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Some New Pieces


Image of Nazi typewriter, including the ‘SS’ symbol (accompanies the e-flux article)

I haven’t updated in a while. In the meantime, there are quite a few new recent pieces available on and offline (links where available).

You can also find my writing on music every month in The Wire.



with Geoffrey Nowell-Smith and Nina Power

[Note: this dialogue took place in 2012-13. It was due to be published by a film magazine, but fell through for reasons beyond the control of the authors. Thank you to Geoffrey Nowell-Smith for permission to publish it here in 2017]

Geoffrey Nowell-Smith: Pasolini has often been described as a Catholic Marxist but his Marxism was always unorthodox and he was never a Catholic although brought up in an environment permeated by the imagery and values of Italian Catholicism. Like most people on the left in Italy in the 1950s he was strongly anti-clerical (not surprising given the profoundly reactionary role played by the Catholic Church in Italy in the period) and it is only in his poetry that another side of him appears—an identification with suffering as experienced by the oppressed and potentially embodied in the figure of Christ. Then in 1958 the election of Pope John XXIII was a massive force for change—in Italian society, in the Church, and in Pasolini himself. Catholicism became something to engage with—as myth (in the noble sense of the word), as culture, as ideology, as a political force that was not necessarily quite so reactionary as it had been or seemed to be throughout most of preceding Italian history.Continue reading “SUBVERSIVE PASOLINI: LA RICOTTA AND THE GOSPEL ACCORDING TO MATTHEW—A DISCUSSION”

Radical Empathy: Politics and Emotion


‘Radical Empathy: Politics and Emotion’ (this text is the basis for a talk I gave at Roehampton on 9th November 2016, the day of the election of Donald Trump as US President)

by Nina Power

Thank you for coming. What I want to talk about today is part of a projected bigger project (or at least a medium-sized project) that concerns the role of emotion in political and theoretical life. The idea of ‘radical’ empathy stems from the idea of trying to grasp the problem by its root (as in radical feminism’s emphasis on male violence and patriarchy as root explanatory tools). This interest in empathy was partly stimulated by reflections on political organising, in particular the idea of getting people to ‘care’ about the suffering of others in a direct political sense, and here I’m thinking in particularly about campaigning around deaths in custody where, despite the obvious injustice involved in instances where families and friends have lost loved ones – often people of colour – at the hands of the state, and time and time again receive no recognition of any kind that this has happened – no apology, no compensation, no prosecution of the state agents involved, or in the rare cases where there have been prosecutions, no guilty verdict in the courts.Continue reading “Radical Empathy: Politics and Emotion”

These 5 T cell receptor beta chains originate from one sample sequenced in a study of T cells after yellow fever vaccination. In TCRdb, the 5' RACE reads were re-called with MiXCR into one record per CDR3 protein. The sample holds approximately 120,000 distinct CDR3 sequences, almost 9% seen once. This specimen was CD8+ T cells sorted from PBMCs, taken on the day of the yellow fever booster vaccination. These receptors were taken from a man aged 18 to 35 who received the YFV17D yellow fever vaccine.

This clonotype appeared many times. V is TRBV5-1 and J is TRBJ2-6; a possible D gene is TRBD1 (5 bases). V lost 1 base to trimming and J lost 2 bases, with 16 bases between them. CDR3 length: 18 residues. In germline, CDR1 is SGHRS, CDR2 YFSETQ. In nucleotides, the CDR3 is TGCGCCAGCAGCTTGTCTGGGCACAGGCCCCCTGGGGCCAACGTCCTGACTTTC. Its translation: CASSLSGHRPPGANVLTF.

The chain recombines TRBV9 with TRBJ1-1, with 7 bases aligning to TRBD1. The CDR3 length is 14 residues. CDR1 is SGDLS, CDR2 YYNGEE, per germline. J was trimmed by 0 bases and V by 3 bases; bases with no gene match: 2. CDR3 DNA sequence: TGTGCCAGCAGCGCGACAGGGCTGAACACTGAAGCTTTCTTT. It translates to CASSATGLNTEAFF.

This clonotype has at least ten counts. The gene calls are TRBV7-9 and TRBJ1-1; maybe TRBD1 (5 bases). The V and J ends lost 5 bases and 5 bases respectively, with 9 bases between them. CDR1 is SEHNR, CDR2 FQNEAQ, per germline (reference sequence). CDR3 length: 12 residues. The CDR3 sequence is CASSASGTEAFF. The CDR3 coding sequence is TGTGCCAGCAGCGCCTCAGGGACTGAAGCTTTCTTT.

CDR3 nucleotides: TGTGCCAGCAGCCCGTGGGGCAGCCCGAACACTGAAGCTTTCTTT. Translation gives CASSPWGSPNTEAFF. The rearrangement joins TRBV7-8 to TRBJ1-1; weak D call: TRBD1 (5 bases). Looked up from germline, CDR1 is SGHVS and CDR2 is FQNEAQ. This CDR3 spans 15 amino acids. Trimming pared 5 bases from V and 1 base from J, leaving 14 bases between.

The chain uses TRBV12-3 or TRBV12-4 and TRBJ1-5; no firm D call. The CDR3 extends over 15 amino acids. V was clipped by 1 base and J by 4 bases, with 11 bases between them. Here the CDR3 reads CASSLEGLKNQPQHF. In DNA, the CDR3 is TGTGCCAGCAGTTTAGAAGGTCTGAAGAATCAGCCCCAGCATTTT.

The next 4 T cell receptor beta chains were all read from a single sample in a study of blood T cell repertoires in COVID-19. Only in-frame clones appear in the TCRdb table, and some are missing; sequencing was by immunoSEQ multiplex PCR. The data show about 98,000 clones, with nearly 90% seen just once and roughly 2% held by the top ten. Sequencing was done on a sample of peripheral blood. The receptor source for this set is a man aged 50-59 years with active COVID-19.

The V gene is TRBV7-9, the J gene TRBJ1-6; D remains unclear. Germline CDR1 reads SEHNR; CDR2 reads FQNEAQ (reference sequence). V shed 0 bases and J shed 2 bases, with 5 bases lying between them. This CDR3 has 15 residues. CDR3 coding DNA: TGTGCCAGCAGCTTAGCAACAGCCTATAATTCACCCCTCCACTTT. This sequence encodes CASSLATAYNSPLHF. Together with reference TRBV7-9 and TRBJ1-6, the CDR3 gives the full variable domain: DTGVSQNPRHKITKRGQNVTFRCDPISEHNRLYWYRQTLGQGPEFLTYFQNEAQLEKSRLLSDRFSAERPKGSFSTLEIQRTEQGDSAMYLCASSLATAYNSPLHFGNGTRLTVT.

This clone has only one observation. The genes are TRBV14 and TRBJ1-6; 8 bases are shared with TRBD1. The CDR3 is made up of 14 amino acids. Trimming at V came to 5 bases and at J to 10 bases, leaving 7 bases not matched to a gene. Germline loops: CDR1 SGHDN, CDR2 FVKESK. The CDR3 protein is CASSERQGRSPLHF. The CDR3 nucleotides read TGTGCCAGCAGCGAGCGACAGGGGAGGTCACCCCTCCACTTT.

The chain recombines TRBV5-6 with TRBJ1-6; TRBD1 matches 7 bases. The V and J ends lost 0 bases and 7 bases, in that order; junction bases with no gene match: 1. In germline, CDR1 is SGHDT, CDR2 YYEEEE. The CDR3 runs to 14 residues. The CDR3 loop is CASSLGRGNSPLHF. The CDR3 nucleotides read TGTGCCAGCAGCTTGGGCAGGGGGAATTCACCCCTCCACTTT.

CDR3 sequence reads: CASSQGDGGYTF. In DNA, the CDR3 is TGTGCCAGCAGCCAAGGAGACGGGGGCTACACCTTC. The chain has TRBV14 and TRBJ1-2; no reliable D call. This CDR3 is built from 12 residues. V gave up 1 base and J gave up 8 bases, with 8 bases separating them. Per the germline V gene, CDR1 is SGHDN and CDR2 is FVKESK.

‘The Purloined Gender’: Piece for E.R.O.S. (2013)


[This is a slightly edited version of a text that appeared in Volume 3 of E.R.O.S. Journal in 2013]

‘The Purloined Gender’

‘The problem, simply stated, is that one must believe in the existence of the person in order to recognize the authenticity of her suffering. Neither men nor women believe in the existence of women as significant beings’ – Andrea Dworkin[1]

‘The wounds, deprivations and suffering women suffer today – as simultaneously lovers, workers, wives, mothers – have crystallized themselves for me in the image of decapitation’ – Julia Kristeva[2]

‘But here we might ask: What is left when the body rendered coherent through the category of sex is disaggregated, rendered chaotic? Can this body be re-membered, be put back together again?’ – Judith Butler[3]